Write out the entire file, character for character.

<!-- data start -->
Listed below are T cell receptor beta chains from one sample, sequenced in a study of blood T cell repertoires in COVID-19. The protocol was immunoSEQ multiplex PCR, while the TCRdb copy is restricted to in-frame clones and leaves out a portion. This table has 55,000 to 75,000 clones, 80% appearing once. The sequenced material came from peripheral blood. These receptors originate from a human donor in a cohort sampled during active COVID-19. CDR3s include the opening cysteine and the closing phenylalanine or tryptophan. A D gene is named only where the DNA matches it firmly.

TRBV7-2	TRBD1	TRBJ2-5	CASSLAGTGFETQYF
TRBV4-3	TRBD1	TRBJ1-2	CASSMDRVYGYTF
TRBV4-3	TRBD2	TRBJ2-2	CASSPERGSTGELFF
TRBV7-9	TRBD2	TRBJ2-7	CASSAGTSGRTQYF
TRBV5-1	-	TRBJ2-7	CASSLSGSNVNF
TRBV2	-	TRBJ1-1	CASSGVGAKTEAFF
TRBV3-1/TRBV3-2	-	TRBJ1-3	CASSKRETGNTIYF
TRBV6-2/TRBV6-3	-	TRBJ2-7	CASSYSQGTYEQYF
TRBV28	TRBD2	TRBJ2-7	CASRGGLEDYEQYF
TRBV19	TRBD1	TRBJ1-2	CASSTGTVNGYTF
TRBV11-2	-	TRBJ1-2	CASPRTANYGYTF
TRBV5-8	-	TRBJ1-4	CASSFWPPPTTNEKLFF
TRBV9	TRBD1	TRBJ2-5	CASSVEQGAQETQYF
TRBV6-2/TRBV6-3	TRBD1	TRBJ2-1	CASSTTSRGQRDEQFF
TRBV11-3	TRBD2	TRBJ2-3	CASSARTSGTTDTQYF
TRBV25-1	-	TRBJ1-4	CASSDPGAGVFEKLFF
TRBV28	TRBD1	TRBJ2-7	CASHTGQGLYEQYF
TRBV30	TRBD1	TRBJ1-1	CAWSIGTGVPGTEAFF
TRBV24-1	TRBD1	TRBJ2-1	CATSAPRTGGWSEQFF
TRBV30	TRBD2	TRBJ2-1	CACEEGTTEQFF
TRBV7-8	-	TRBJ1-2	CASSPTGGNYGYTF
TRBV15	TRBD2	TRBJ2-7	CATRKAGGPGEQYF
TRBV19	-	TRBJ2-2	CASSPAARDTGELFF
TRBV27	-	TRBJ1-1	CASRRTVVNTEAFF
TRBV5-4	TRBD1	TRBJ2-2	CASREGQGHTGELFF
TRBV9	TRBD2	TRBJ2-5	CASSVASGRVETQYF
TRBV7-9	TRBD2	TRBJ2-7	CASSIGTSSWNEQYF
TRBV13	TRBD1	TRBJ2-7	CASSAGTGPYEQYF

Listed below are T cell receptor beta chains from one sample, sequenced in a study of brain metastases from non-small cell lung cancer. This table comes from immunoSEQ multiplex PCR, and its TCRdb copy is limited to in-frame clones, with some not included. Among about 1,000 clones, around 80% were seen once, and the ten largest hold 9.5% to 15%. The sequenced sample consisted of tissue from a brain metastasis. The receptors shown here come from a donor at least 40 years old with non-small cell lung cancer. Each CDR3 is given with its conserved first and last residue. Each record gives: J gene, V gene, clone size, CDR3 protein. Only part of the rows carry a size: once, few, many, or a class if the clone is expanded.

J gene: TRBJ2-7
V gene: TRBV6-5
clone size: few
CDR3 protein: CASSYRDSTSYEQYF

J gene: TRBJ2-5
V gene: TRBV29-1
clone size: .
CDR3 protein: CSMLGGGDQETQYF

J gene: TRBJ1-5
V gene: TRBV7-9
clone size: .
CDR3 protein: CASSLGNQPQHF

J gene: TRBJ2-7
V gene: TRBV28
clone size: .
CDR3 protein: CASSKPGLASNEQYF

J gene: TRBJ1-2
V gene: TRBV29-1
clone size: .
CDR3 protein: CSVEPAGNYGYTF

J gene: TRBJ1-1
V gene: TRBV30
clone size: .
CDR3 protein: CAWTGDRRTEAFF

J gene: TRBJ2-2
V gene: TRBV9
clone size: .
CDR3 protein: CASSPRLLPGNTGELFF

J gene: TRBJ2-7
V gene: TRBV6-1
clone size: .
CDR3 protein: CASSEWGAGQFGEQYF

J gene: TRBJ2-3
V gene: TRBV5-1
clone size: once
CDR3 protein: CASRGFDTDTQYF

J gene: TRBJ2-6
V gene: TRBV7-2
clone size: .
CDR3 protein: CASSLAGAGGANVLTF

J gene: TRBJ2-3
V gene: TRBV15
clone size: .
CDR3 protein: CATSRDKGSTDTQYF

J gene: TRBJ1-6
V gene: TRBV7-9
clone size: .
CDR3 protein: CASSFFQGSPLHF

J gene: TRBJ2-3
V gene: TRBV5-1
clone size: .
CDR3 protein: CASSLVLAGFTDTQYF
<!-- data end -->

Listed below are T cell receptor beta chains from one sample, sequenced in a study of blood T cell repertoires in COVID-19. The protocol was immunoSEQ multiplex PCR, while the TCRdb copy is restricted to in-frame clones and leaves out a portion. This table has 55,000 to 75,000 clones, 80% appearing once. The sequenced material came from peripheral blood. These receptors originate from a human donor in a cohort sampled during active COVID-19. CDR3s include the opening cysteine and the closing phenylalanine or tryptophan. A D gene is named only where the DNA matches it firmly.

TRBV7-2	TRBD1	TRBJ2-5	CASSLAGTGFETQYF
TRBV4-3	TRBD1	TRBJ1-2	CASSMDRVYGYTF
TRBV4-3	TRBD2	TRBJ2-2	CASSPERGSTGELFF
TRBV7-9	TRBD2	TRBJ2-7	CASSAGTSGRTQYF
TRBV5-1	-	TRBJ2-7	CASSLSGSNVNF
TRBV2	-	TRBJ1-1	CASSGVGAKTEAFF
TRBV3-1/TRBV3-2	-	TRBJ1-3	CASSKRETGNTIYF
TRBV6-2/TRBV6-3	-	TRBJ2-7	CASSYSQGTYEQYF
TRBV28	TRBD2	TRBJ2-7	CASRGGLEDYEQYF
TRBV19	TRBD1	TRBJ1-2	CASSTGTVNGYTF
TRBV11-2	-	TRBJ1-2	CASPRTANYGYTF
TRBV5-8	-	TRBJ1-4	CASSFWPPPTTNEKLFF
TRBV9	TRBD1	TRBJ2-5	CASSVEQGAQETQYF
TRBV6-2/TRBV6-3	TRBD1	TRBJ2-1	CASSTTSRGQRDEQFF
TRBV11-3	TRBD2	TRBJ2-3	CASSARTSGTTDTQYF
TRBV25-1	-	TRBJ1-4	CASSDPGAGVFEKLFF
TRBV28	TRBD1	TRBJ2-7	CASHTGQGLYEQYF
TRBV30	TRBD1	TRBJ1-1	CAWSIGTGVPGTEAFF
TRBV24-1	TRBD1	TRBJ2-1	CATSAPRTGGWSEQFF
TRBV30	TRBD2	TRBJ2-1	CACEEGTTEQFF
TRBV7-8	-	TRBJ1-2	CASSPTGGNYGYTF
TRBV15	TRBD2	TRBJ2-7	CATRKAGGPGEQYF
TRBV19	-	TRBJ2-2	CASSPAARDTGELFF
TRBV27	-	TRBJ1-1	CASRRTVVNTEAFF
TRBV5-4	TRBD1	TRBJ2-2	CASREGQGHTGELFF
TRBV9	TRBD2	TRBJ2-5	CASSVASGRVETQYF
TRBV7-9	TRBD2	TRBJ2-7	CASSIGTSSWNEQYF
TRBV13	TRBD1	TRBJ2-7	CASSAGTGPYEQYF

Listed below are T cell receptor beta chains from one sample, sequenced in a study of brain metastases from non-small cell lung cancer. This table comes from immunoSEQ multiplex PCR, and its TCRdb copy is limited to in-frame clones, with some not included. Among about 1,000 clones, around 80% were seen once, and the ten largest hold 9.5% to 15%. The sequenced sample consisted of tissue from a brain metastasis. The receptors shown here come from a donor at least 40 years old with non-small cell lung cancer. Each CDR3 is given with its conserved first and last residue. Each record gives: J gene, V gene, clone size, CDR3 protein. Only part of the rows carry a size: once, few, many, or a class if the clone is expanded.

J gene: TRBJ2-7
V gene: TRBV6-5
clone size: few
CDR3 protein: CASSYRDSTSYEQYF

J gene: TRBJ2-5
V gene: TRBV29-1
clone size: .
CDR3 protein: CSMLGGGDQETQYF

J gene: TRBJ1-5
V gene: TRBV7-9
clone size: .
CDR3 protein: CASSLGNQPQHF

J gene: TRBJ2-7
V gene: TRBV28
clone size: .
CDR3 protein: CASSKPGLASNEQYF

J gene: TRBJ1-2
V gene: TRBV29-1
clone size: .
CDR3 protein: CSVEPAGNYGYTF

J gene: TRBJ1-1
V gene: TRBV30
clone size: .
CDR3 protein: CAWTGDRRTEAFF

J gene: TRBJ2-2
V gene: TRBV9
clone size: .
CDR3 protein: CASSPRLLPGNTGELFF

J gene: TRBJ2-7
V gene: TRBV6-1
clone size: .
CDR3 protein: CASSEWGAGQFGEQYF

J gene: TRBJ2-3
V gene: TRBV5-1
clone size: once
CDR3 protein: CASRGFDTDTQYF

J gene: TRBJ2-6
V gene: TRBV7-2
clone size: .
CDR3 protein: CASSLAGAGGANVLTF

J gene: TRBJ2-3
V gene: TRBV15
clone size: .
CDR3 protein: CATSRDKGSTDTQYF

J gene: TRBJ1-6
V gene: TRBV7-9
clone size: .
CDR3 protein: CASSFFQGSPLHF

J gene: TRBJ2-3
V gene: TRBV5-1
clone size: .
CDR3 protein: CASSLVLAGFTDTQYF